Butternut Squash Pilaf

Grated butternut squash adds color and nutrients to this brown rice pilaf. Greeks like to use winter squash, especially pumpkin, to make savory and sweet pies, fritters and croquettes, casseroles and myriad other dishes with fall’s telltale vegetables, but these dishes are virtually unknown outside the country. It’s traditionally made with pumpkin, which you can use here, but since most pumpkins in the U.S. are grown for carving jack-o-lanterns (and not for cooking), we’ve modified the recipe to work with readily available butternut squash. The original dish calls for Greek pilaf rice, a short-grained, polished rice that is hard to find outside the country, so we’ve substituted instant brown rice.

2 pounds butternut squash, peeled, halved and seeded
3 tablespoons extra-virgin olive oil
1 large red onion, finely chopped
1 clove garlic, minced
2 tablespoons water
1 tablespoon tomato paste
1 cup instant or parboiled brown rice
1 3/4 cups water or 1 14-ounce can vegetable broth
1/2 cup white wine
1/2 cup chopped fennel fronds (see Ingredient Note)
2 tablespoons chopped fresh oregano
1 teaspoon salt
Pinch of cinnamon
Freshly ground pepper to taste

1. Grate the squash through the large holes of a box grater.

2. Heat oil in a large cast-iron or nonstick skillet over medium-low heat. Add onion and garlic and cook, stirring, until soft and lightly colored, 10 to 12 minutes. Combine 2 tablespoons water and tomato paste in a small bowl and stir it into the pan. Add rice and stir to coat. Add the squash, in batches if necessary, and stir until it has reduced in volume enough so that you can cover the pan.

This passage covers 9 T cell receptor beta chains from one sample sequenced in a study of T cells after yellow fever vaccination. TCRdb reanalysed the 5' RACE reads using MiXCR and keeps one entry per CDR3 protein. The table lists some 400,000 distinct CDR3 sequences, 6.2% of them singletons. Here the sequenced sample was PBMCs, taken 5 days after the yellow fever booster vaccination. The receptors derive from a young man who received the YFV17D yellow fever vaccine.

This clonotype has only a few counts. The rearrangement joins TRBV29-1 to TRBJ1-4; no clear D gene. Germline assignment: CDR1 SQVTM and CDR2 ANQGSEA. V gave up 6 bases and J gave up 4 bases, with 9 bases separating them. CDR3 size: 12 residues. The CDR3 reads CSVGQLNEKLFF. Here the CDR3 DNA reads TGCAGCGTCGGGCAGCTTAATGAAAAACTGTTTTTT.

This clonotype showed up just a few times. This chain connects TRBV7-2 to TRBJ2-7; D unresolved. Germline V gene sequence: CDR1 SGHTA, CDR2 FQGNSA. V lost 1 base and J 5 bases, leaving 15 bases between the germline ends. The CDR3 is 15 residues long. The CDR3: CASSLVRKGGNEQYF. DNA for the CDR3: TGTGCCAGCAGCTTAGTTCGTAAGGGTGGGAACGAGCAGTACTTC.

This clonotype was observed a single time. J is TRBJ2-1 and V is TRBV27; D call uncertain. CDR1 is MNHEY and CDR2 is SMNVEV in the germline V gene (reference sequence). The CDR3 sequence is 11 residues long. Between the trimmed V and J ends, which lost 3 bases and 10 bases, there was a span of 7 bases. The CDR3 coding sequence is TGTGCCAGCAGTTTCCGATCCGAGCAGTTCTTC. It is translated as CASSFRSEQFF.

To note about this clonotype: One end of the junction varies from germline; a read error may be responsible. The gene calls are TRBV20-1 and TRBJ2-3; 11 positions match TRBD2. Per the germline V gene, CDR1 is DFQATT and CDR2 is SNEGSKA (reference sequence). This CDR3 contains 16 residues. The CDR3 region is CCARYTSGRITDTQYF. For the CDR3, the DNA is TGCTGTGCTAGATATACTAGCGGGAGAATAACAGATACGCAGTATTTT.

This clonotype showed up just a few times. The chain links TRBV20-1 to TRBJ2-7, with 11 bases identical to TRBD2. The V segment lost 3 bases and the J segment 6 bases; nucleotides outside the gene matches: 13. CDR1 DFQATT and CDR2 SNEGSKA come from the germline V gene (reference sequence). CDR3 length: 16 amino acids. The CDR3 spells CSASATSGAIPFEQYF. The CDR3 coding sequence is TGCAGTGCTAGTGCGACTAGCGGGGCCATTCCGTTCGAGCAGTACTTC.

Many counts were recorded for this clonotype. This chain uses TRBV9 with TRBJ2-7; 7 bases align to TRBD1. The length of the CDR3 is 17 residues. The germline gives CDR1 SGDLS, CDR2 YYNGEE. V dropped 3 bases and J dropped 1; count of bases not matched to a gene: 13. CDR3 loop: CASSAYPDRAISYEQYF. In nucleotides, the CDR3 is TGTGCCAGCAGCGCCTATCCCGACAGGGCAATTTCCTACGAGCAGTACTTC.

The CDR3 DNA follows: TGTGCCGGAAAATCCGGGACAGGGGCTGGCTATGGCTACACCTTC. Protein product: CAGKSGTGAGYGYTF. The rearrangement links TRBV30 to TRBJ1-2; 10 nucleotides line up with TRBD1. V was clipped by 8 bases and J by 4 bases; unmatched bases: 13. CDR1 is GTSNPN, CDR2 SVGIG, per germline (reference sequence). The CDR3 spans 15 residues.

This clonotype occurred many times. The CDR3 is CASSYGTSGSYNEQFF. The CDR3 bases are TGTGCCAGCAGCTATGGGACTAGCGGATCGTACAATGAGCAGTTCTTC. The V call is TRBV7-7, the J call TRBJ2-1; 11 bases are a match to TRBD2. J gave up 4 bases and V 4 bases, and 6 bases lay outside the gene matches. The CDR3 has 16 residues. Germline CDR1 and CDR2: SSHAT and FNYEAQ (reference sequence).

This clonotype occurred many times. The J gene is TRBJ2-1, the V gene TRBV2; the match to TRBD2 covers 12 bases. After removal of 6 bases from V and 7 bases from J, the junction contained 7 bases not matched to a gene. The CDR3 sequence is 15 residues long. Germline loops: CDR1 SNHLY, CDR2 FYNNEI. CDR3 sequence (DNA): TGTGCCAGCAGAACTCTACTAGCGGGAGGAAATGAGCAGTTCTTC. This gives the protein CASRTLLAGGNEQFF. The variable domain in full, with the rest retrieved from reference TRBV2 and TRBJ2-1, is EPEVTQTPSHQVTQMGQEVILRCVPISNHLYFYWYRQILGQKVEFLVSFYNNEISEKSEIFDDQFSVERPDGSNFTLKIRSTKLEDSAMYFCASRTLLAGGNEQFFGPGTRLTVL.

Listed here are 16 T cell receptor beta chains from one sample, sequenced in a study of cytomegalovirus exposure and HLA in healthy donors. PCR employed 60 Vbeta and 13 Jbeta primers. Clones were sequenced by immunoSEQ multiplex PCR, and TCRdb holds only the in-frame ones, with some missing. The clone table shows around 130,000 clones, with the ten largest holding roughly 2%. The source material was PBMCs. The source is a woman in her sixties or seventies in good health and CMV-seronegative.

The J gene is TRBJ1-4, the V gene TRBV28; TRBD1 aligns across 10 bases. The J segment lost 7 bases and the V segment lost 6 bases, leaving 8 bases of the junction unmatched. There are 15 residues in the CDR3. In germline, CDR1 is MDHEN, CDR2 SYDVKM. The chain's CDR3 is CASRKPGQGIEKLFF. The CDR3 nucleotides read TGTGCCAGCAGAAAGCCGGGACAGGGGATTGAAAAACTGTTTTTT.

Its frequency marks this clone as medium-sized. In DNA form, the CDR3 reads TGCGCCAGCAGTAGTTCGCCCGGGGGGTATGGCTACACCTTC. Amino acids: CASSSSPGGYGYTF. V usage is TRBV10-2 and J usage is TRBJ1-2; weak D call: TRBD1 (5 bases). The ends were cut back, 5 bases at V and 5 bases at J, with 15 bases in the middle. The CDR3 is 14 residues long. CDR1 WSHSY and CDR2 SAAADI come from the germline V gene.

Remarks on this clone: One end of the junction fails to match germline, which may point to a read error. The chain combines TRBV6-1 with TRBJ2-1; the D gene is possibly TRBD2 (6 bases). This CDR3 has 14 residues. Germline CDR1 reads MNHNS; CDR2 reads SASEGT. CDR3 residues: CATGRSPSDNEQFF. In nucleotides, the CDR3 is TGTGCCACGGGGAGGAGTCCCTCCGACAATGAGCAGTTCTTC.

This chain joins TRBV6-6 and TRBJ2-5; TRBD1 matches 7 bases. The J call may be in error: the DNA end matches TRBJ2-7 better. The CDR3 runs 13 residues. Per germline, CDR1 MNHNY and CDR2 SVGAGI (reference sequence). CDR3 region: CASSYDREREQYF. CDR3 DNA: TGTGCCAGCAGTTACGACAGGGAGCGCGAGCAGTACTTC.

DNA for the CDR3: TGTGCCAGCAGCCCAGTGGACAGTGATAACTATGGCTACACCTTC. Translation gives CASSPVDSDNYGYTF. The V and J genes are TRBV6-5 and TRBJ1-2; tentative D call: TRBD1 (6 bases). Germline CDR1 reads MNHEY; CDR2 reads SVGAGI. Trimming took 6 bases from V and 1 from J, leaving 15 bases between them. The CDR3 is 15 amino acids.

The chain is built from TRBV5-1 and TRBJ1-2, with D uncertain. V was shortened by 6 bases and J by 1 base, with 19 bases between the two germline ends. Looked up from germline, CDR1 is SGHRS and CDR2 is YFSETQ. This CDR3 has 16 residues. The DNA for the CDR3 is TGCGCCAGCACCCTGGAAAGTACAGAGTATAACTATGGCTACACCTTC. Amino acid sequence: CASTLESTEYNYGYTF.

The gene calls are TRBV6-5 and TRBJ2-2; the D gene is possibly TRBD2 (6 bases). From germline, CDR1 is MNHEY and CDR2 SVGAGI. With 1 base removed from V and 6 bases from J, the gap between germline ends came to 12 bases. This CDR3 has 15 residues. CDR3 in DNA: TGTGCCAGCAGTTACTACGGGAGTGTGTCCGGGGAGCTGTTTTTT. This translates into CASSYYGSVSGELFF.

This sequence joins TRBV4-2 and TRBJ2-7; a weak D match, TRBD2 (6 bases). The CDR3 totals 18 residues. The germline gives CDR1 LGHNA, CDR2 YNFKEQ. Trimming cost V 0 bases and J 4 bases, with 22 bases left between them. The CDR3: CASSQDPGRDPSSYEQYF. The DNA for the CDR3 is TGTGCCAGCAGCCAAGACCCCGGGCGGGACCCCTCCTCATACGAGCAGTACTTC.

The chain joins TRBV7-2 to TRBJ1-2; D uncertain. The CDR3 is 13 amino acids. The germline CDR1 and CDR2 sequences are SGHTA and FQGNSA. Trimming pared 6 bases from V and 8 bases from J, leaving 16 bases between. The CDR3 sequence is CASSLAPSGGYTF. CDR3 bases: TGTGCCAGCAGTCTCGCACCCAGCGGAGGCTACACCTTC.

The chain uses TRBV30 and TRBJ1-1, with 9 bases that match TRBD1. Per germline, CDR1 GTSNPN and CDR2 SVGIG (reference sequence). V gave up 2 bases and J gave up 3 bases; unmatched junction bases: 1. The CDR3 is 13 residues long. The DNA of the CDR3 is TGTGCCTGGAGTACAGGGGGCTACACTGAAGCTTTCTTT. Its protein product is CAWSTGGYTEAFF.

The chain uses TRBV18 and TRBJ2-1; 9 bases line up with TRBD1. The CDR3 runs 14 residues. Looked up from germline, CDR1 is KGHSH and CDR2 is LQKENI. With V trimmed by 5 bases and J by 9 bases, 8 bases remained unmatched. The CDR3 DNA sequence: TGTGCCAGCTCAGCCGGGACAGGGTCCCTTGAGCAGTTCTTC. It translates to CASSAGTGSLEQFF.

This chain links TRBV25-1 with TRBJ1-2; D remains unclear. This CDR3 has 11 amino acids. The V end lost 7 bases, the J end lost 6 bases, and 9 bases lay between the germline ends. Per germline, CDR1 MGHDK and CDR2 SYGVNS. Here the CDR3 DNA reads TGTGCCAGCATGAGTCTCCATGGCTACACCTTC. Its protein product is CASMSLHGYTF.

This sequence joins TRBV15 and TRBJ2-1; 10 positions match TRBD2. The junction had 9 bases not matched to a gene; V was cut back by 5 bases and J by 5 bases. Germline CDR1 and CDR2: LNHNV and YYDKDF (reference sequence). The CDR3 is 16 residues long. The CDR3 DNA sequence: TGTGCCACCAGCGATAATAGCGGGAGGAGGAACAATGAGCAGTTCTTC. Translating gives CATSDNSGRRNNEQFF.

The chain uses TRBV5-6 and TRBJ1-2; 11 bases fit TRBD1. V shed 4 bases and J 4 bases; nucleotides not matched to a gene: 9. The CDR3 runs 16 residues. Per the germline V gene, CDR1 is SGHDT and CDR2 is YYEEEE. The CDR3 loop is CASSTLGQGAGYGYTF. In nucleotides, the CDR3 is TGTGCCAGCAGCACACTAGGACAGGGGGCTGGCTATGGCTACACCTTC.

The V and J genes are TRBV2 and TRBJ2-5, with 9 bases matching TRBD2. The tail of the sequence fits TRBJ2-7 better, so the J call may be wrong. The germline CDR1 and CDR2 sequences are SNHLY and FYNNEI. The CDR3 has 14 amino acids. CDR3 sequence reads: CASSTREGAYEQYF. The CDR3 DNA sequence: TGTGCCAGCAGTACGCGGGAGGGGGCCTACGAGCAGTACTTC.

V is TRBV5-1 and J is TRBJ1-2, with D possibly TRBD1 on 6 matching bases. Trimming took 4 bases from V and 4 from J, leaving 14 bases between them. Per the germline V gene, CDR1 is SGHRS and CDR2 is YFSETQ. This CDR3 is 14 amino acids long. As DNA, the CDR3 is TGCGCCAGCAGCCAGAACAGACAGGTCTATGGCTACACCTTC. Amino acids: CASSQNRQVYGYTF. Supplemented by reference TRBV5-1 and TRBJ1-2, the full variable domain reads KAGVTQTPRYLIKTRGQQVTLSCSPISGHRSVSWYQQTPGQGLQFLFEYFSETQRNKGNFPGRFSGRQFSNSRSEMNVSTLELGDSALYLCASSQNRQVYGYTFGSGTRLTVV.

3. Increase the heat to medium-high, pour in 1 3/4 cups water (or broth) and wine, cover and bring to a boil. Reduce the heat to medium-low and cook, covered, stirring once or twice, until the rice has absorbed most of the liquid and the squash is tender, 25 to 30 minutes.

4. Add fennel fronds, oregano, salt, cinnamon and pepper; gently stir to combine. Remove from the heat and let stand, covered, for 5 minutes. Serve hot or at room temperature.

Ingredient note: Fennel “fronds” are the feathery tops on fennel bulbs. Look for fresh fennel bulbs–with their fronds still attached–in the produce section. The fronds look similar to fresh dill and have a mild licorice flavor. You’ll need to buy one large or two smaller bulbs of fennel to have enough fronds to make 1/2 cup chopped.

Servings: 8, about 3/4 cup each.

Nutrition per serving: 152 calories; 6 g fat (1 g saturated fat, 4g mono unsaturated fat); 0 mg cholesterol; 21 g carbohydrates; 2 g protein; 4 g fiber; 302 mg sodium; 333 mg potassium

Nutrition bonus: Vitamin A (220% daily value), Vitamin C (30% dv).

1 1/2 Carbohydrate Servings.

Exchanges: 1 1/2 starch, 1 fat.

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K s Goh
KS Goh7 years ago

Thanks for the article.

Amy W.
Past Member 9 years ago

Taylor, dill is in the same family as fennel is. You can easily use that. Or, be creative and go for something in a different family. I would think that something like basil or spearmint could be used. Since carrots are also in the same family as fennel, I can see using the feathery tops of carrots instead of the fennel, too. Basically, you can try a little of one thing, and if that doesn't quite suit you, try something else the next time. Spearmint is used in other Greek recipes, so I don't think it's too far-fetched to suggest spearmint.

Taylor Gregory
Taylor Gregory9 years ago

what could i use in place of the fennel? not a big fan of its flavor.

Margaret M.
Margaret M9 years ago

Butternut Squash Pilaf:
Thanks for the recipe. It looks wonderful. I think I'll try it tomorrow, with some variations.